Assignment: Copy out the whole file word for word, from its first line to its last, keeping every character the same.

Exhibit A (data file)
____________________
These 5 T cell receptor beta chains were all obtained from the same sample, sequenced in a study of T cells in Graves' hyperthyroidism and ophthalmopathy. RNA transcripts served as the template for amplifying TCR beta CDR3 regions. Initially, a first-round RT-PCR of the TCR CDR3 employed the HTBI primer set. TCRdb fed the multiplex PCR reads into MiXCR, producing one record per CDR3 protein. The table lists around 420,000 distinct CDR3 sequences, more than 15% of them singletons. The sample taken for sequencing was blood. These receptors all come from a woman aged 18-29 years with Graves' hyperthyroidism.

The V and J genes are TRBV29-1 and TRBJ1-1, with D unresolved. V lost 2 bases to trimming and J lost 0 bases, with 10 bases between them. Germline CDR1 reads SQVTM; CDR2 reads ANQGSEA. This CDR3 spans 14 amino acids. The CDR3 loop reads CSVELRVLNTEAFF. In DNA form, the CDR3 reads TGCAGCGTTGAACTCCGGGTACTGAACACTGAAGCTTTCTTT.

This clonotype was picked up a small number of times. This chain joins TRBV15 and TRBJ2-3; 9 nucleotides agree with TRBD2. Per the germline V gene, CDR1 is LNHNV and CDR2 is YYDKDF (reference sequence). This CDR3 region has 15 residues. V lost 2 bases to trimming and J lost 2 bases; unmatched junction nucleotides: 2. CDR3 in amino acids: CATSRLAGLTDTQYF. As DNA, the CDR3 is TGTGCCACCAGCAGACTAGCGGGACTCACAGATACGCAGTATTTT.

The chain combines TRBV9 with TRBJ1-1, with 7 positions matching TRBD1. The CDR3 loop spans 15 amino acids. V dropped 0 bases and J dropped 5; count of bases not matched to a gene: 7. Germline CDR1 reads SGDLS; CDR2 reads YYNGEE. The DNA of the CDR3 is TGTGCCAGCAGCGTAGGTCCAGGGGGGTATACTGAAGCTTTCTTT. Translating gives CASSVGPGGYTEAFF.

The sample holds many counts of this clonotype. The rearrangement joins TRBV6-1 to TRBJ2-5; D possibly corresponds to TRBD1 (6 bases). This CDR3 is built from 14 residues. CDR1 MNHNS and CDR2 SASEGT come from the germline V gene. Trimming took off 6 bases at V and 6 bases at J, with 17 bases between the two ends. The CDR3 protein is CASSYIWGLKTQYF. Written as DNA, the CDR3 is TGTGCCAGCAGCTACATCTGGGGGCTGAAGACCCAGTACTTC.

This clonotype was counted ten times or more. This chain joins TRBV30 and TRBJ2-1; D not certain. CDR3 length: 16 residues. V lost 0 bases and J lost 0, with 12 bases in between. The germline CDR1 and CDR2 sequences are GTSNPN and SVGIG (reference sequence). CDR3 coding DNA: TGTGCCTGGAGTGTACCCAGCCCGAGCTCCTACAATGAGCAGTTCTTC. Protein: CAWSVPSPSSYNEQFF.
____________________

These 5 T cell receptor beta chains were all obtained from the same sample, sequenced in a study of T cells in Graves' hyperthyroidism and ophthalmopathy. RNA transcripts served as the template for amplifying TCR beta CDR3 regions. Initially, a first-round RT-PCR of the TCR CDR3 employed the HTBI primer set. TCRdb fed the multiplex PCR reads into MiXCR, producing one record per CDR3 protein. The table lists around 420,000 distinct CDR3 sequences, more than 15% of them singletons. The sample taken for sequencing was blood. These receptors all come from a woman aged 18-29 years with Graves' hyperthyroidism.

The V and J genes are TRBV29-1 and TRBJ1-1, with D unresolved. V lost 2 bases to trimming and J lost 0 bases, with 10 bases between them. Germline CDR1 reads SQVTM; CDR2 reads ANQGSEA. This CDR3 spans 14 amino acids. The CDR3 loop reads CSVELRVLNTEAFF. In DNA form, the CDR3 reads TGCAGCGTTGAACTCCGGGTACTGAACACTGAAGCTTTCTTT.

This clonotype was picked up a small number of times. This chain joins TRBV15 and TRBJ2-3; 9 nucleotides agree with TRBD2. Per the germline V gene, CDR1 is LNHNV and CDR2 is YYDKDF (reference sequence). This CDR3 region has 15 residues. V lost 2 bases to trimming and J lost 2 bases; unmatched junction nucleotides: 2. CDR3 in amino acids: CATSRLAGLTDTQYF. As DNA, the CDR3 is TGTGCCACCAGCAGACTAGCGGGACTCACAGATACGCAGTATTTT.

The chain combines TRBV9 with TRBJ1-1, with 7 positions matching TRBD1. The CDR3 loop spans 15 amino acids. V dropped 0 bases and J dropped 5; count of bases not matched to a gene: 7. Germline CDR1 reads SGDLS; CDR2 reads YYNGEE. The DNA of the CDR3 is TGTGCCAGCAGCGTAGGTCCAGGGGGGTATACTGAAGCTTTCTTT. Translating gives CASSVGPGGYTEAFF.

The sample holds many counts of this clonotype. The rearrangement joins TRBV6-1 to TRBJ2-5; D possibly corresponds to TRBD1 (6 bases). This CDR3 is built from 14 residues. CDR1 MNHNS and CDR2 SASEGT come from the germline V gene. Trimming took off 6 bases at V and 6 bases at J, with 17 bases between the two ends. The CDR3 protein is CASSYIWGLKTQYF. Written as DNA, the CDR3 is TGTGCCAGCAGCTACATCTGGGGGCTGAAGACCCAGTACTTC.

This clonotype was counted ten times or more. This chain joins TRBV30 and TRBJ2-1; D not certain. CDR3 length: 16 residues. V lost 0 bases and J lost 0, with 12 bases in between. The germline CDR1 and CDR2 sequences are GTSNPN and SVGIG (reference sequence). CDR3 coding DNA: TGTGCCTGGAGTGTACCCAGCCCGAGCTCCTACAATGAGCAGTTCTTC. Protein: CAWSVPSPSSYNEQFF.